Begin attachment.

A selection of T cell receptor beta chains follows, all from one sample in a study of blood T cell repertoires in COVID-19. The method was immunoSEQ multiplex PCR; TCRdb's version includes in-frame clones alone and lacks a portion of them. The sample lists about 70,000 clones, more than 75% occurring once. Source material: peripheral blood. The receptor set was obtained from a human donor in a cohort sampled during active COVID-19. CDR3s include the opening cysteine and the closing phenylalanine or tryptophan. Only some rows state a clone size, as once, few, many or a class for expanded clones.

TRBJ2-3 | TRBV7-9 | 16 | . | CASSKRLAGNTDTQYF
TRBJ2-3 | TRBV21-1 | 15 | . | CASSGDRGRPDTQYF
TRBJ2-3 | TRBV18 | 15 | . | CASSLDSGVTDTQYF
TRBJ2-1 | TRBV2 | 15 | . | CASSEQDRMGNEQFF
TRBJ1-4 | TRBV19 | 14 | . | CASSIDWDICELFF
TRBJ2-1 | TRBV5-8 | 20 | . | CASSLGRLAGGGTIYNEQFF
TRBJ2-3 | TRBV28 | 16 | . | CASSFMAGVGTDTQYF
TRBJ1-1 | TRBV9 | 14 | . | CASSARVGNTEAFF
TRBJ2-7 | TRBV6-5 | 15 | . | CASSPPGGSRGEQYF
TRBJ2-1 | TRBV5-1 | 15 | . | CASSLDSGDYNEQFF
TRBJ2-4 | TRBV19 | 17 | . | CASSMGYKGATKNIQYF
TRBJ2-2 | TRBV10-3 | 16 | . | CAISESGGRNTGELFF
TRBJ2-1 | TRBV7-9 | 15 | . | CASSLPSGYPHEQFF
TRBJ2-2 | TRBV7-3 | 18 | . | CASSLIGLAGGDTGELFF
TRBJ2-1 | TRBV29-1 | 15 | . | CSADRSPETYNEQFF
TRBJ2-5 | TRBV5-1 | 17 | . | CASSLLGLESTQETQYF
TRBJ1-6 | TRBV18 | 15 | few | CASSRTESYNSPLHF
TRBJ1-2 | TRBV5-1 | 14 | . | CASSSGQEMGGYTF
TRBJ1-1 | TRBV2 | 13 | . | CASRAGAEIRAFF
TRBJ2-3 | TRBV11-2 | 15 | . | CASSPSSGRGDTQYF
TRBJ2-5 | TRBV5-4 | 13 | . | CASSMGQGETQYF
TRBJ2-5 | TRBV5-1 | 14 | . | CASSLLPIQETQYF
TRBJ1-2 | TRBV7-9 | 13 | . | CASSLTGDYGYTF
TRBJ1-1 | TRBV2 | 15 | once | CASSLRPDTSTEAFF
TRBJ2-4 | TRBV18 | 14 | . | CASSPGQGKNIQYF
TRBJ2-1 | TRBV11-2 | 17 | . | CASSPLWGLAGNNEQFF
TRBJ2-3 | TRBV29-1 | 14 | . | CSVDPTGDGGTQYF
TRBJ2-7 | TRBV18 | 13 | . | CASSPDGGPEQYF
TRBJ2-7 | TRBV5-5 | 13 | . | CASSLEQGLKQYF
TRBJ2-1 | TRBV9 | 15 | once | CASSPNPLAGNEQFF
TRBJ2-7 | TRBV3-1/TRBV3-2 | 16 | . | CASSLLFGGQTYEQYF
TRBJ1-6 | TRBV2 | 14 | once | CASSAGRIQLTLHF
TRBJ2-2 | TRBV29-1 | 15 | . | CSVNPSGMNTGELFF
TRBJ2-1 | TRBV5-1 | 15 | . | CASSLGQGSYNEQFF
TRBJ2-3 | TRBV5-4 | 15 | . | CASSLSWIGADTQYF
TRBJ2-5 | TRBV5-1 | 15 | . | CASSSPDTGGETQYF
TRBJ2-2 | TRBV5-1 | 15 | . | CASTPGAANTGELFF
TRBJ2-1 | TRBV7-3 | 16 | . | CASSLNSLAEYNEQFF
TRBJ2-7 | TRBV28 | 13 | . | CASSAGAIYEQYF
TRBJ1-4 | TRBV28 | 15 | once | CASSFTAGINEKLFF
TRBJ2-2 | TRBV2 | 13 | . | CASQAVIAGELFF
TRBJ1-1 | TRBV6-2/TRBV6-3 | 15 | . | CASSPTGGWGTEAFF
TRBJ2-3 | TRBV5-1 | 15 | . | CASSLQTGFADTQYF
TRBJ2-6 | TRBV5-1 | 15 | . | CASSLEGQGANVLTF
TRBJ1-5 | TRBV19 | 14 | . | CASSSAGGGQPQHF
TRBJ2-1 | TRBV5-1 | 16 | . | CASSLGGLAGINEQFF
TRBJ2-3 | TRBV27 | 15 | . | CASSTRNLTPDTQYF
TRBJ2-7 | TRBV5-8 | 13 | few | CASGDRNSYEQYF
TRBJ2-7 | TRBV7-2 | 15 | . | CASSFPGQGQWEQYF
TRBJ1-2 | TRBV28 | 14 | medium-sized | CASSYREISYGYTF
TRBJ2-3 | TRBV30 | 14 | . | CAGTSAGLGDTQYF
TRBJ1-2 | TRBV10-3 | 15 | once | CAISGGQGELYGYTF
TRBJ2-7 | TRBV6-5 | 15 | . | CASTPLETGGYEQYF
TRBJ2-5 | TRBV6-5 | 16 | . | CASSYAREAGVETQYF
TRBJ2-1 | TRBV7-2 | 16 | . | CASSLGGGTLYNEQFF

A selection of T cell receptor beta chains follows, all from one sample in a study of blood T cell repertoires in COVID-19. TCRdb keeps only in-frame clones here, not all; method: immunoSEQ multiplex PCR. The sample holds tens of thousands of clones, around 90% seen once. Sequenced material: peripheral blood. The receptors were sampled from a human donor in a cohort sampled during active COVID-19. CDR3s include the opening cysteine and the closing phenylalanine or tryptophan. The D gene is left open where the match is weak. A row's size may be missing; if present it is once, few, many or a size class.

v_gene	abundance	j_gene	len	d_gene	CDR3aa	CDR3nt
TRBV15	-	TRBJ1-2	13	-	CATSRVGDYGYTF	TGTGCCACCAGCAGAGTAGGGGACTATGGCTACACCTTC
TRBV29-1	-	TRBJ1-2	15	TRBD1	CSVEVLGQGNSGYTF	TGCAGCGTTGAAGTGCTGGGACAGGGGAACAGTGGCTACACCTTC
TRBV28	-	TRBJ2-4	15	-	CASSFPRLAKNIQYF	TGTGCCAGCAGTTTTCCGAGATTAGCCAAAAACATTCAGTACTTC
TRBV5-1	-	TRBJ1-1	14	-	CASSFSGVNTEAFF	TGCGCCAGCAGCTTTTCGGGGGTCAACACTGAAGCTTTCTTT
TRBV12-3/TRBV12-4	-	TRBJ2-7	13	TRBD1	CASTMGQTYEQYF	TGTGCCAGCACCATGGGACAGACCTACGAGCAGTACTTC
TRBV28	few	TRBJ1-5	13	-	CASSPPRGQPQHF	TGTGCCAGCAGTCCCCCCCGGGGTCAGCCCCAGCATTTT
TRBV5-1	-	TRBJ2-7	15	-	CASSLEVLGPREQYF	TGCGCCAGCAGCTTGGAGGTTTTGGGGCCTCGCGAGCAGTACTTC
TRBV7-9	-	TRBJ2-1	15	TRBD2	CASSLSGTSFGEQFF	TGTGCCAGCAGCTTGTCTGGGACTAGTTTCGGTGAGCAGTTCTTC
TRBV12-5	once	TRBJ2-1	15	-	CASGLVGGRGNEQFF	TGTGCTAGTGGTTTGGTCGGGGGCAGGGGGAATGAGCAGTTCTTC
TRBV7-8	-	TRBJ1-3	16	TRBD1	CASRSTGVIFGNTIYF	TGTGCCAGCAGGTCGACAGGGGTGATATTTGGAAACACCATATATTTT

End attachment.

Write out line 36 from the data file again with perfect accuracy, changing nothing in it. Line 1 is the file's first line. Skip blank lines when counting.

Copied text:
TRBJ2-3 | TRBV5-4 | 15 | . | CASSLSWIGADTQYF